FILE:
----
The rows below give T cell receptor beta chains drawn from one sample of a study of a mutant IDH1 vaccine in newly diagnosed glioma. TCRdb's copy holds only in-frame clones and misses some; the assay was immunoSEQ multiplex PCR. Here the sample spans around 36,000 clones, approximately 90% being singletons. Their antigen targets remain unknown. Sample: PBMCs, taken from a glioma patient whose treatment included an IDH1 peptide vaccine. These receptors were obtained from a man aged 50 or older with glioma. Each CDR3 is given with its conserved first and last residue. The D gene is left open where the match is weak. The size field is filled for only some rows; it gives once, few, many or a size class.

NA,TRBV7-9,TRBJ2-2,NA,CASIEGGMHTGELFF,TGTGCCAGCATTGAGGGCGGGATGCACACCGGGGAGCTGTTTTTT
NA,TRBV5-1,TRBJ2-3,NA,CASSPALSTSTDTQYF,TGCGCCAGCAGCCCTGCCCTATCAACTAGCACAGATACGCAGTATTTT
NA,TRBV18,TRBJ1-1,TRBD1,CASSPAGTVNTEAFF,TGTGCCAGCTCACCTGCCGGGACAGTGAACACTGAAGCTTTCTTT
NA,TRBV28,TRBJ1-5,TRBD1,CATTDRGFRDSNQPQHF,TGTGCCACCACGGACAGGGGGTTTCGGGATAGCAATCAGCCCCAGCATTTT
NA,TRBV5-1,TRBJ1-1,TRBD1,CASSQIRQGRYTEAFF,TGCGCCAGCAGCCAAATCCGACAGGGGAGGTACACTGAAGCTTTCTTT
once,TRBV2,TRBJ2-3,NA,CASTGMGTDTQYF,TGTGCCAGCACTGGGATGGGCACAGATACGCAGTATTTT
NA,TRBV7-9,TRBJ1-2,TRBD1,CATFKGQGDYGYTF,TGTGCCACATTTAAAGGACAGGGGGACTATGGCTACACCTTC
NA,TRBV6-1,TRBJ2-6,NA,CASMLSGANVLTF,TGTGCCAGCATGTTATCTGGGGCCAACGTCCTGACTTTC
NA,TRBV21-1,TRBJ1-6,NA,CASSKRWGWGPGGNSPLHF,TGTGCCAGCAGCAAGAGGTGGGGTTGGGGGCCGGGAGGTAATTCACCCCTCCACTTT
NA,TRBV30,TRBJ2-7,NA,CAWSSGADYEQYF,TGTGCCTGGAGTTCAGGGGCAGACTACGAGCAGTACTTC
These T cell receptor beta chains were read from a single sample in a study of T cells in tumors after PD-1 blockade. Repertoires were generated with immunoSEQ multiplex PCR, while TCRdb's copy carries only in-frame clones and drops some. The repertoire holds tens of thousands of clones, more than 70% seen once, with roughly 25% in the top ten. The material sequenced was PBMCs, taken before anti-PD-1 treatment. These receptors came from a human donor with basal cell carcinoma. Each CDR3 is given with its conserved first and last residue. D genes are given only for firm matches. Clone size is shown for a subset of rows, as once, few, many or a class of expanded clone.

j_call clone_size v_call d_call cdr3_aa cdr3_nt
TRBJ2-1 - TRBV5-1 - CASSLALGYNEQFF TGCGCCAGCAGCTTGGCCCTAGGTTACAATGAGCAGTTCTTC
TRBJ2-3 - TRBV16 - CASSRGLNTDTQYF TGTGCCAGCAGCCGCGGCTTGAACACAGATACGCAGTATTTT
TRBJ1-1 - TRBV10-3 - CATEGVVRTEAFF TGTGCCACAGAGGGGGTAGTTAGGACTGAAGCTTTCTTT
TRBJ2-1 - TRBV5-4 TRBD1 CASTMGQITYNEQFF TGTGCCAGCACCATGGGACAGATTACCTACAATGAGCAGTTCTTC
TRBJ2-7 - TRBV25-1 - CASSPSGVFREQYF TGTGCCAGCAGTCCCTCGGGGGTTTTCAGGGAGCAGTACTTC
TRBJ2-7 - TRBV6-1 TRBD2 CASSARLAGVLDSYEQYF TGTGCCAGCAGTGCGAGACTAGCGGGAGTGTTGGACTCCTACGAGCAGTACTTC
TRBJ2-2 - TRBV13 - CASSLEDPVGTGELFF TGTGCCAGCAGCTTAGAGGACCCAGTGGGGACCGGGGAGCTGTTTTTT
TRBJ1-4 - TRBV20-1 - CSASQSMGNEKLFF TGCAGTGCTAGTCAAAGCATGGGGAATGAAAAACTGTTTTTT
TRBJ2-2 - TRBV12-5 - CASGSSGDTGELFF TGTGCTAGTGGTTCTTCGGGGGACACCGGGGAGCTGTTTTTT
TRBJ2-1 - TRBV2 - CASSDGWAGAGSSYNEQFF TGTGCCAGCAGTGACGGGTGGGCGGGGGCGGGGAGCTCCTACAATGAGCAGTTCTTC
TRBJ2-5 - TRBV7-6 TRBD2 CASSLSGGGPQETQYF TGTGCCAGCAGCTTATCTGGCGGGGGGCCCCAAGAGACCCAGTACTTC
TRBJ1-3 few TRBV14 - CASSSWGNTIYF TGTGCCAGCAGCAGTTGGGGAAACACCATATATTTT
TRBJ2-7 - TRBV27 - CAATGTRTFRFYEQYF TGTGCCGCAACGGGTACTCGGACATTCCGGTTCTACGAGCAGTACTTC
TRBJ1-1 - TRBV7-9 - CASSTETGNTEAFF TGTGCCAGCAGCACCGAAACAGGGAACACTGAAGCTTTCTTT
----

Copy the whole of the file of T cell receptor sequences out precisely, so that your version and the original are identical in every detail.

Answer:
The rows below give T cell receptor beta chains drawn from one sample of a study of a mutant IDH1 vaccine in newly diagnosed glioma. TCRdb's copy holds only in-frame clones and misses some; the assay was immunoSEQ multiplex PCR. Here the sample spans around 36,000 clones, approximately 90% being singletons. Their antigen targets remain unknown. Sample: PBMCs, taken from a glioma patient whose treatment included an IDH1 peptide vaccine. These receptors were obtained from a man aged 50 or older with glioma. Each CDR3 is given with its conserved first and last residue. The D gene is left open where the match is weak. The size field is filled for only some rows; it gives once, few, many or a size class.

NA,TRBV7-9,TRBJ2-2,NA,CASIEGGMHTGELFF,TGTGCCAGCATTGAGGGCGGGATGCACACCGGGGAGCTGTTTTTT
NA,TRBV5-1,TRBJ2-3,NA,CASSPALSTSTDTQYF,TGCGCCAGCAGCCCTGCCCTATCAACTAGCACAGATACGCAGTATTTT
NA,TRBV18,TRBJ1-1,TRBD1,CASSPAGTVNTEAFF,TGTGCCAGCTCACCTGCCGGGACAGTGAACACTGAAGCTTTCTTT
NA,TRBV28,TRBJ1-5,TRBD1,CATTDRGFRDSNQPQHF,TGTGCCACCACGGACAGGGGGTTTCGGGATAGCAATCAGCCCCAGCATTTT
NA,TRBV5-1,TRBJ1-1,TRBD1,CASSQIRQGRYTEAFF,TGCGCCAGCAGCCAAATCCGACAGGGGAGGTACACTGAAGCTTTCTTT
once,TRBV2,TRBJ2-3,NA,CASTGMGTDTQYF,TGTGCCAGCACTGGGATGGGCACAGATACGCAGTATTTT
NA,TRBV7-9,TRBJ1-2,TRBD1,CATFKGQGDYGYTF,TGTGCCACATTTAAAGGACAGGGGGACTATGGCTACACCTTC
NA,TRBV6-1,TRBJ2-6,NA,CASMLSGANVLTF,TGTGCCAGCATGTTATCTGGGGCCAACGTCCTGACTTTC
NA,TRBV21-1,TRBJ1-6,NA,CASSKRWGWGPGGNSPLHF,TGTGCCAGCAGCAAGAGGTGGGGTTGGGGGCCGGGAGGTAATTCACCCCTCCACTTT
NA,TRBV30,TRBJ2-7,NA,CAWSSGADYEQYF,TGTGCCTGGAGTTCAGGGGCAGACTACGAGCAGTACTTC
These T cell receptor beta chains were read from a single sample in a study of T cells in tumors after PD-1 blockade. Repertoires were generated with immunoSEQ multiplex PCR, while TCRdb's copy carries only in-frame clones and drops some. The repertoire holds tens of thousands of clones, more than 70% seen once, with roughly 25% in the top ten. The material sequenced was PBMCs, taken before anti-PD-1 treatment. These receptors came from a human donor with basal cell carcinoma. Each CDR3 is given with its conserved first and last residue. D genes are given only for firm matches. Clone size is shown for a subset of rows, as once, few, many or a class of expanded clone.

j_call clone_size v_call d_call cdr3_aa cdr3_nt
TRBJ2-1 - TRBV5-1 - CASSLALGYNEQFF TGCGCCAGCAGCTTGGCCCTAGGTTACAATGAGCAGTTCTTC
TRBJ2-3 - TRBV16 - CASSRGLNTDTQYF TGTGCCAGCAGCCGCGGCTTGAACACAGATACGCAGTATTTT
TRBJ1-1 - TRBV10-3 - CATEGVVRTEAFF TGTGCCACAGAGGGGGTAGTTAGGACTGAAGCTTTCTTT
TRBJ2-1 - TRBV5-4 TRBD1 CASTMGQITYNEQFF TGTGCCAGCACCATGGGACAGATTACCTACAATGAGCAGTTCTTC
TRBJ2-7 - TRBV25-1 - CASSPSGVFREQYF TGTGCCAGCAGTCCCTCGGGGGTTTTCAGGGAGCAGTACTTC
TRBJ2-7 - TRBV6-1 TRBD2 CASSARLAGVLDSYEQYF TGTGCCAGCAGTGCGAGACTAGCGGGAGTGTTGGACTCCTACGAGCAGTACTTC
TRBJ2-2 - TRBV13 - CASSLEDPVGTGELFF TGTGCCAGCAGCTTAGAGGACCCAGTGGGGACCGGGGAGCTGTTTTTT
TRBJ1-4 - TRBV20-1 - CSASQSMGNEKLFF TGCAGTGCTAGTCAAAGCATGGGGAATGAAAAACTGTTTTTT
TRBJ2-2 - TRBV12-5 - CASGSSGDTGELFF TGTGCTAGTGGTTCTTCGGGGGACACCGGGGAGCTGTTTTTT
TRBJ2-1 - TRBV2 - CASSDGWAGAGSSYNEQFF TGTGCCAGCAGTGACGGGTGGGCGGGGGCGGGGAGCTCCTACAATGAGCAGTTCTTC
TRBJ2-5 - TRBV7-6 TRBD2 CASSLSGGGPQETQYF TGTGCCAGCAGCTTATCTGGCGGGGGGCCCCAAGAGACCCAGTACTTC
TRBJ1-3 few TRBV14 - CASSSWGNTIYF TGTGCCAGCAGCAGTTGGGGAAACACCATATATTTT
TRBJ2-7 - TRBV27 - CAATGTRTFRFYEQYF TGTGCCGCAACGGGTACTCGGACATTCCGGTTCTACGAGCAGTACTTC
TRBJ1-1 - TRBV7-9 - CASSTETGNTEAFF TGTGCCAGCAGCACCGAAACAGGGAACACTGAAGCTTTCTTT